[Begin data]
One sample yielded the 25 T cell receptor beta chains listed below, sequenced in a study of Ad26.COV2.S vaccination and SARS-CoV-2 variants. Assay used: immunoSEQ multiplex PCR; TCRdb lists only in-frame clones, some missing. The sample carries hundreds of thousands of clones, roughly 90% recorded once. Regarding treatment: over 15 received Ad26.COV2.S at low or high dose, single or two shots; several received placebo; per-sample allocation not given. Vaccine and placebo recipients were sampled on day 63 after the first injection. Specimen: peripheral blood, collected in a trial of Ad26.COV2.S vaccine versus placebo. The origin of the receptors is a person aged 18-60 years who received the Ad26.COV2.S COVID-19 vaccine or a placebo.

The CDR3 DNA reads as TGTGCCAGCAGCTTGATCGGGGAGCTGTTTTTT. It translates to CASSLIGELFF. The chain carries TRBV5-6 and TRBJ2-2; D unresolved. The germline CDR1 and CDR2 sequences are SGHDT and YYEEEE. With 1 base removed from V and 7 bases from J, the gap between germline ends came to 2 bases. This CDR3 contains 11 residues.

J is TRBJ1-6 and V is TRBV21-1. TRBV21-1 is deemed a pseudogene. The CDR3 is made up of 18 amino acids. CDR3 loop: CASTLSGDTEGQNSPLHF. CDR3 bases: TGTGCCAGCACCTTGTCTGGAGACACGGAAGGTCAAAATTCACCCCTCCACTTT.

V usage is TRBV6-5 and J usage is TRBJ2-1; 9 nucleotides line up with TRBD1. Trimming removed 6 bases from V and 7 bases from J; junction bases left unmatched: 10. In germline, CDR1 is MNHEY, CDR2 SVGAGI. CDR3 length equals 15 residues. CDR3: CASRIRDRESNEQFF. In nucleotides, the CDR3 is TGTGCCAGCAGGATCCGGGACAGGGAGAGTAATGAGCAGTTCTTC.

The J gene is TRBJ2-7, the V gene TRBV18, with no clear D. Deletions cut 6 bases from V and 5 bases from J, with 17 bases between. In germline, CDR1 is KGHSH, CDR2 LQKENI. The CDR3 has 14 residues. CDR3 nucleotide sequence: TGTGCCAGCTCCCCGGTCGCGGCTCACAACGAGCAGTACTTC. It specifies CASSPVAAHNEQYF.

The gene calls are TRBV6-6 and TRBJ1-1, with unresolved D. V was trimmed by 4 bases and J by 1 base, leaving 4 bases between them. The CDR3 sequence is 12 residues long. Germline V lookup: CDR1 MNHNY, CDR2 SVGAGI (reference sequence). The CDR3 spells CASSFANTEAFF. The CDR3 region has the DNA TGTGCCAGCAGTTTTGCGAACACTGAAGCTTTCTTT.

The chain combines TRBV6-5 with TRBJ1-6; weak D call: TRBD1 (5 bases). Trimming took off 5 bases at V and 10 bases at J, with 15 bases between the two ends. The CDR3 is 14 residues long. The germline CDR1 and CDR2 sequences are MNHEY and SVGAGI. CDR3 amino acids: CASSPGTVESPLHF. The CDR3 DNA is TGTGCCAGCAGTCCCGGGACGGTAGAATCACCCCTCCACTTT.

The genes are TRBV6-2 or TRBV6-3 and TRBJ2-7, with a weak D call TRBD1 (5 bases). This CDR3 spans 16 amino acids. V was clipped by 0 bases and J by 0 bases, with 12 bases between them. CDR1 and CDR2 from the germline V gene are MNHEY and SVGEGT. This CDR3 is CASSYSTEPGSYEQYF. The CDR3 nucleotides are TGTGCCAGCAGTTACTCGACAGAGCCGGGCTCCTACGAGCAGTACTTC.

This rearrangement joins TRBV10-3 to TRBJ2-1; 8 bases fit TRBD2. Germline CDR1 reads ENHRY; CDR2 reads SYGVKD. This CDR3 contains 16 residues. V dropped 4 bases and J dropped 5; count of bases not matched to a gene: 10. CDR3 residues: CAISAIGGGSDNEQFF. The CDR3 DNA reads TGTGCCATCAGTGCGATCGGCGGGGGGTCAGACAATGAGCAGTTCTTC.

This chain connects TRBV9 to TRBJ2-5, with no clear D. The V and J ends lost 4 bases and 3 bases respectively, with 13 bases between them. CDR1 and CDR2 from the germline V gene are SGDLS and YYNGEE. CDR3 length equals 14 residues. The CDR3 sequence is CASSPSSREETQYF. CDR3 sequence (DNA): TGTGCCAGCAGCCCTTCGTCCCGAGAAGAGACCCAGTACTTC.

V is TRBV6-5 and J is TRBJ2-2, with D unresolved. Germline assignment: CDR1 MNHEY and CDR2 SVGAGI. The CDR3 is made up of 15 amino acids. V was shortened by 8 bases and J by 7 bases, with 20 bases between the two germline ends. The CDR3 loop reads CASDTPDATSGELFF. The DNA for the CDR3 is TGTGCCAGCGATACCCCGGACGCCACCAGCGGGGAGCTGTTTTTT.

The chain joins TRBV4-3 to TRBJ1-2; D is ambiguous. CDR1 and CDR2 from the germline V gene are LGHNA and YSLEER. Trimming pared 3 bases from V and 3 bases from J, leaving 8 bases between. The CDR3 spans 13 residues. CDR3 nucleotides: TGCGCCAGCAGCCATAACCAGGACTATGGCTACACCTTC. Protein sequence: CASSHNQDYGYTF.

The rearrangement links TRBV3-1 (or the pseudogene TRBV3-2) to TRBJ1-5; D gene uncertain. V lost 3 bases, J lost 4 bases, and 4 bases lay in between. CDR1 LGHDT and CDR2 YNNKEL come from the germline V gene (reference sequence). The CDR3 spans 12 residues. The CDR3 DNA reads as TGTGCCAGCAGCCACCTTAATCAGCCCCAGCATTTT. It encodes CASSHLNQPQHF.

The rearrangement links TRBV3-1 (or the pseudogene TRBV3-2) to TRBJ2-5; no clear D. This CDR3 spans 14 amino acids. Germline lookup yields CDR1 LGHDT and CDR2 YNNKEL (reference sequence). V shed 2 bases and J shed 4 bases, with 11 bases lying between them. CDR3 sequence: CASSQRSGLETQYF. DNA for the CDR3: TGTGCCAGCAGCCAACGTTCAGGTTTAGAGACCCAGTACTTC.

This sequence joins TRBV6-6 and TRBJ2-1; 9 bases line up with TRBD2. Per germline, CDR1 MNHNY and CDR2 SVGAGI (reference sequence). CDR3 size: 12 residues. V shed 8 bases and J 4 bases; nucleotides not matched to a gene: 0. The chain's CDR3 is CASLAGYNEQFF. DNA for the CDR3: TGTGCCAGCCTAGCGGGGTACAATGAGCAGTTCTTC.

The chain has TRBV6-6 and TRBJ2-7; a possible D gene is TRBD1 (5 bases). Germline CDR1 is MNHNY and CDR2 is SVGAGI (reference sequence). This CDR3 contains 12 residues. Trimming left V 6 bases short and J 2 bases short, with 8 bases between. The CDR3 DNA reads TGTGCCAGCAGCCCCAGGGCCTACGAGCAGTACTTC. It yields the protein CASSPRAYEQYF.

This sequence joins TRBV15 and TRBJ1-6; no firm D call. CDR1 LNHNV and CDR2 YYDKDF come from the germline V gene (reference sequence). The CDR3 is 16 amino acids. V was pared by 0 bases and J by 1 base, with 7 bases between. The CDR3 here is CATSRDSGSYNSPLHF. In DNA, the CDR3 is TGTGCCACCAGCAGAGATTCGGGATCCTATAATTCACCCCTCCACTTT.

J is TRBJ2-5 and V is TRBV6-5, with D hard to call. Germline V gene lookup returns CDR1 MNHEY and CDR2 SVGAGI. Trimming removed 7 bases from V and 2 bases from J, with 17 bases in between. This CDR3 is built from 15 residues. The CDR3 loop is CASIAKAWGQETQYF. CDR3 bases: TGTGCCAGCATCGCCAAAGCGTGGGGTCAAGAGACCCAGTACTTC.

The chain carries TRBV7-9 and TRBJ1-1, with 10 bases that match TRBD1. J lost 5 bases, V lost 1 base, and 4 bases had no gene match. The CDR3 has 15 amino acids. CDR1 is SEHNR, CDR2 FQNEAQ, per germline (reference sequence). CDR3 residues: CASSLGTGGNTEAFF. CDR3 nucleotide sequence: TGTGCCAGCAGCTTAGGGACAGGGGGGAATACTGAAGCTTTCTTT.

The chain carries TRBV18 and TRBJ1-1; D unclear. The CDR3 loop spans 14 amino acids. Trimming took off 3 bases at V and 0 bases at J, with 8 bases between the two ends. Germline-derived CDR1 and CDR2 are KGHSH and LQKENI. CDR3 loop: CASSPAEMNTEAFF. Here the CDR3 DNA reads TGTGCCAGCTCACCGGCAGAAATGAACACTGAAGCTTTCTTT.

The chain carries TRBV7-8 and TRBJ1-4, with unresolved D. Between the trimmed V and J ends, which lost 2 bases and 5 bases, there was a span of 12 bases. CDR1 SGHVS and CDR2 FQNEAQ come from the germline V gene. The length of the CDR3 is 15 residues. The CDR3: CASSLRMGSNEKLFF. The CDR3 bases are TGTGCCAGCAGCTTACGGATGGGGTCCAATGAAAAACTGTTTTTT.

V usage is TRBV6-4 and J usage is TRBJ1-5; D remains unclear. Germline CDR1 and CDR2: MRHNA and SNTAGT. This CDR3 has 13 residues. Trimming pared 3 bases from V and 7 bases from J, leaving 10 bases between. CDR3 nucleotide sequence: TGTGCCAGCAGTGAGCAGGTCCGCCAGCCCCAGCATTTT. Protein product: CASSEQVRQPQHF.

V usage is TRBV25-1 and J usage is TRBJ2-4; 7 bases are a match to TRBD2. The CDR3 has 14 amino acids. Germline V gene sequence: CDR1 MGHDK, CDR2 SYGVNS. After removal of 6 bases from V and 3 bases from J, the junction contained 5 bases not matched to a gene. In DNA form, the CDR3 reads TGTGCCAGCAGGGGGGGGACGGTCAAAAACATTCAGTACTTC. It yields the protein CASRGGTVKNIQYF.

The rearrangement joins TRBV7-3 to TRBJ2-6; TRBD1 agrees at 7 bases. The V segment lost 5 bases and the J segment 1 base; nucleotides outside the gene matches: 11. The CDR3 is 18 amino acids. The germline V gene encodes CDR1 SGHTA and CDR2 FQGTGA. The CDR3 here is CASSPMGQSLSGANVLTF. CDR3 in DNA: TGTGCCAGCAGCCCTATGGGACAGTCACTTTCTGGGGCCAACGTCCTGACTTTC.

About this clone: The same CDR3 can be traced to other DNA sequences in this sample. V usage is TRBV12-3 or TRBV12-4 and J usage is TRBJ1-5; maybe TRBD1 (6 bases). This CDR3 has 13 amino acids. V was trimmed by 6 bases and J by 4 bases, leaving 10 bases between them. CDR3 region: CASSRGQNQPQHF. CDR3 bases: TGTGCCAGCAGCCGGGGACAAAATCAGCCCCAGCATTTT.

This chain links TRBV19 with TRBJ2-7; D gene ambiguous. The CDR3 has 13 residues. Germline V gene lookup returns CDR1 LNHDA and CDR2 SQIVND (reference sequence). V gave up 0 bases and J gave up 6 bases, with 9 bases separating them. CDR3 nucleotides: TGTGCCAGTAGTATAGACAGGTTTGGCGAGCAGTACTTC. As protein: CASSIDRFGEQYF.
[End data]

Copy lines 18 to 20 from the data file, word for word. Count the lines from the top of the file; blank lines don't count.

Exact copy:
J is TRBJ2-5 and V is TRBV6-5, with D hard to call. Germline V gene lookup returns CDR1 MNHEY and CDR2 SVGAGI. Trimming removed 7 bases from V and 2 bases from J, with 17 bases in between. This CDR3 is built from 15 residues. The CDR3 loop is CASIAKAWGQETQYF. CDR3 bases: TGTGCCAGCATCGCCAAAGCGTGGGGTCAAGAGACCCAGTACTTC.

The chain carries TRBV7-9 and TRBJ1-1, with 10 bases that match TRBD1. J lost 5 bases, V lost 1 base, and 4 bases had no gene match. The CDR3 has 15 amino acids. CDR1 is SEHNR, CDR2 FQNEAQ, per germline (reference sequence). CDR3 residues: CASSLGTGGNTEAFF. CDR3 nucleotide sequence: TGTGCCAGCAGCTTAGGGACAGGGGGGAATACTGAAGCTTTCTTT.

The chain carries TRBV18 and TRBJ1-1; D unclear. The CDR3 loop spans 14 amino acids. Trimming took off 3 bases at V and 0 bases at J, with 8 bases between the two ends. Germline-derived CDR1 and CDR2 are KGHSH and LQKENI. CDR3 loop: CASSPAEMNTEAFF. Here the CDR3 DNA reads TGTGCCAGCTCACCGGCAGAAATGAACACTGAAGCTTTCTTT.